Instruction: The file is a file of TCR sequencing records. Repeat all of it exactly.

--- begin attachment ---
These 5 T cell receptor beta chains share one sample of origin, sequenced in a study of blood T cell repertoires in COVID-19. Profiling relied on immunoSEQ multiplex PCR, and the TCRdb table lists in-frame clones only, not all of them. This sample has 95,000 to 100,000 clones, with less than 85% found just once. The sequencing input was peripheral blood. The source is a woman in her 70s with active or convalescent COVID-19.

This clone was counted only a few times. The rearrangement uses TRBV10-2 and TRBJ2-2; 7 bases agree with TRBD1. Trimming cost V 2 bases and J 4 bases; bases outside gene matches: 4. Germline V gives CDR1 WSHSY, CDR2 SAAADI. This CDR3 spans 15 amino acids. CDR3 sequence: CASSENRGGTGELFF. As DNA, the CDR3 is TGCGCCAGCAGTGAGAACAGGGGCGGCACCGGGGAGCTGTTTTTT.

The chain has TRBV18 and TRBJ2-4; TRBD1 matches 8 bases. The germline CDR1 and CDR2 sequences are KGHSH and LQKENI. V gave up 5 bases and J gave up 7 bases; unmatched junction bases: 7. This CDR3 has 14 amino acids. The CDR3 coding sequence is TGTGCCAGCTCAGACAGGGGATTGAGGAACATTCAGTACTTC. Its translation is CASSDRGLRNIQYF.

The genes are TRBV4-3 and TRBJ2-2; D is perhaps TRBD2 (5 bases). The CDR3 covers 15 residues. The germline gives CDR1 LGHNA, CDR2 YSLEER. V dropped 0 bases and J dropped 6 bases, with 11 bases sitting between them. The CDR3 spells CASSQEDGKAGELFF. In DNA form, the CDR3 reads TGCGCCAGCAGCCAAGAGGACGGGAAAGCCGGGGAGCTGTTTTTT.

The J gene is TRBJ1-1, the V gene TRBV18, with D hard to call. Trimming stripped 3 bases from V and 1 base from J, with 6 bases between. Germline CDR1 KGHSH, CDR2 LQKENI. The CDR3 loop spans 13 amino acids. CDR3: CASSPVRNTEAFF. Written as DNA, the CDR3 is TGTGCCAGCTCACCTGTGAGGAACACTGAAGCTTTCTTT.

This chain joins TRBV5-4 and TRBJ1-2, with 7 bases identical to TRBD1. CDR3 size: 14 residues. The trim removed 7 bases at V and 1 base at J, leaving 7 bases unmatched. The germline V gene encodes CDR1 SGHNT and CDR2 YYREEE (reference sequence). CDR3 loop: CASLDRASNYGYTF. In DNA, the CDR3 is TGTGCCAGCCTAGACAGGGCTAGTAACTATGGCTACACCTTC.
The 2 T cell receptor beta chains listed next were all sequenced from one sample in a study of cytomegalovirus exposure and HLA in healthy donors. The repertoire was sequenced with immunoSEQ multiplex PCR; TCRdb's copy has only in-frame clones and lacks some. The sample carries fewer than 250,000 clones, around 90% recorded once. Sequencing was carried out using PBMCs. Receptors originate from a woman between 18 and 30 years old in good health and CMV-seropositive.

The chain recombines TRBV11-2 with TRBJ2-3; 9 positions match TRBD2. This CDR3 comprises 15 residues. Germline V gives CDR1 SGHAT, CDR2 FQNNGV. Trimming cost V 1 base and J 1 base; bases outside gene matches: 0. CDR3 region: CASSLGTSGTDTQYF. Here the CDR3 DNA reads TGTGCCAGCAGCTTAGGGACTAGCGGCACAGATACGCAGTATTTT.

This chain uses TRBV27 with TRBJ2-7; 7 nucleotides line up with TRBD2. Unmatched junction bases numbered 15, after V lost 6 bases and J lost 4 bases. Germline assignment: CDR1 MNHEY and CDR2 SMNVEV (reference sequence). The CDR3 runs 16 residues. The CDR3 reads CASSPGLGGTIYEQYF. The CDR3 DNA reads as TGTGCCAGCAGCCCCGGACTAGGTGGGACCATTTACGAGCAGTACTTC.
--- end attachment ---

These 5 T cell receptor beta chains share one sample of origin, sequenced in a study of blood T cell repertoires in COVID-19. Profiling relied on immunoSEQ multiplex PCR, and the TCRdb table lists in-frame clones only, not all of them. This sample has 95,000 to 100,000 clones, with less than 85% found just once. The sequencing input was peripheral blood. The source is a woman in her 70s with active or convalescent COVID-19.

This clone was counted only a few times. The rearrangement uses TRBV10-2 and TRBJ2-2; 7 bases agree with TRBD1. Trimming cost V 2 bases and J 4 bases; bases outside gene matches: 4. Germline V gives CDR1 WSHSY, CDR2 SAAADI. This CDR3 spans 15 amino acids. CDR3 sequence: CASSENRGGTGELFF. As DNA, the CDR3 is TGCGCCAGCAGTGAGAACAGGGGCGGCACCGGGGAGCTGTTTTTT.

The chain has TRBV18 and TRBJ2-4; TRBD1 matches 8 bases. The germline CDR1 and CDR2 sequences are KGHSH and LQKENI. V gave up 5 bases and J gave up 7 bases; unmatched junction bases: 7. This CDR3 has 14 amino acids. The CDR3 coding sequence is TGTGCCAGCTCAGACAGGGGATTGAGGAACATTCAGTACTTC. Its translation is CASSDRGLRNIQYF.

The genes are TRBV4-3 and TRBJ2-2; D is perhaps TRBD2 (5 bases). The CDR3 covers 15 residues. The germline gives CDR1 LGHNA, CDR2 YSLEER. V dropped 0 bases and J dropped 6 bases, with 11 bases sitting between them. The CDR3 spells CASSQEDGKAGELFF. In DNA form, the CDR3 reads TGCGCCAGCAGCCAAGAGGACGGGAAAGCCGGGGAGCTGTTTTTT.

The J gene is TRBJ1-1, the V gene TRBV18, with D hard to call. Trimming stripped 3 bases from V and 1 base from J, with 6 bases between. Germline CDR1 KGHSH, CDR2 LQKENI. The CDR3 loop spans 13 amino acids. CDR3: CASSPVRNTEAFF. Written as DNA, the CDR3 is TGTGCCAGCTCACCTGTGAGGAACACTGAAGCTTTCTTT.

This chain joins TRBV5-4 and TRBJ1-2, with 7 bases identical to TRBD1. CDR3 size: 14 residues. The trim removed 7 bases at V and 1 base at J, leaving 7 bases unmatched. The germline V gene encodes CDR1 SGHNT and CDR2 YYREEE (reference sequence). CDR3 loop: CASLDRASNYGYTF. In DNA, the CDR3 is TGTGCCAGCCTAGACAGGGCTAGTAACTATGGCTACACCTTC.
The 2 T cell receptor beta chains listed next were all sequenced from one sample in a study of cytomegalovirus exposure and HLA in healthy donors. The repertoire was sequenced with immunoSEQ multiplex PCR; TCRdb's copy has only in-frame clones and lacks some. The sample carries fewer than 250,000 clones, around 90% recorded once. Sequencing was carried out using PBMCs. Receptors originate from a woman between 18 and 30 years old in good health and CMV-seropositive.

The chain recombines TRBV11-2 with TRBJ2-3; 9 positions match TRBD2. This CDR3 comprises 15 residues. Germline V gives CDR1 SGHAT, CDR2 FQNNGV. Trimming cost V 1 base and J 1 base; bases outside gene matches: 0. CDR3 region: CASSLGTSGTDTQYF. Here the CDR3 DNA reads TGTGCCAGCAGCTTAGGGACTAGCGGCACAGATACGCAGTATTTT.

This chain uses TRBV27 with TRBJ2-7; 7 nucleotides line up with TRBD2. Unmatched junction bases numbered 15, after V lost 6 bases and J lost 4 bases. Germline assignment: CDR1 MNHEY and CDR2 SMNVEV (reference sequence). The CDR3 runs 16 residues. The CDR3 reads CASSPGLGGTIYEQYF. The CDR3 DNA reads as TGTGCCAGCAGCCCCGGACTAGGTGGGACCATTTACGAGCAGTACTTC.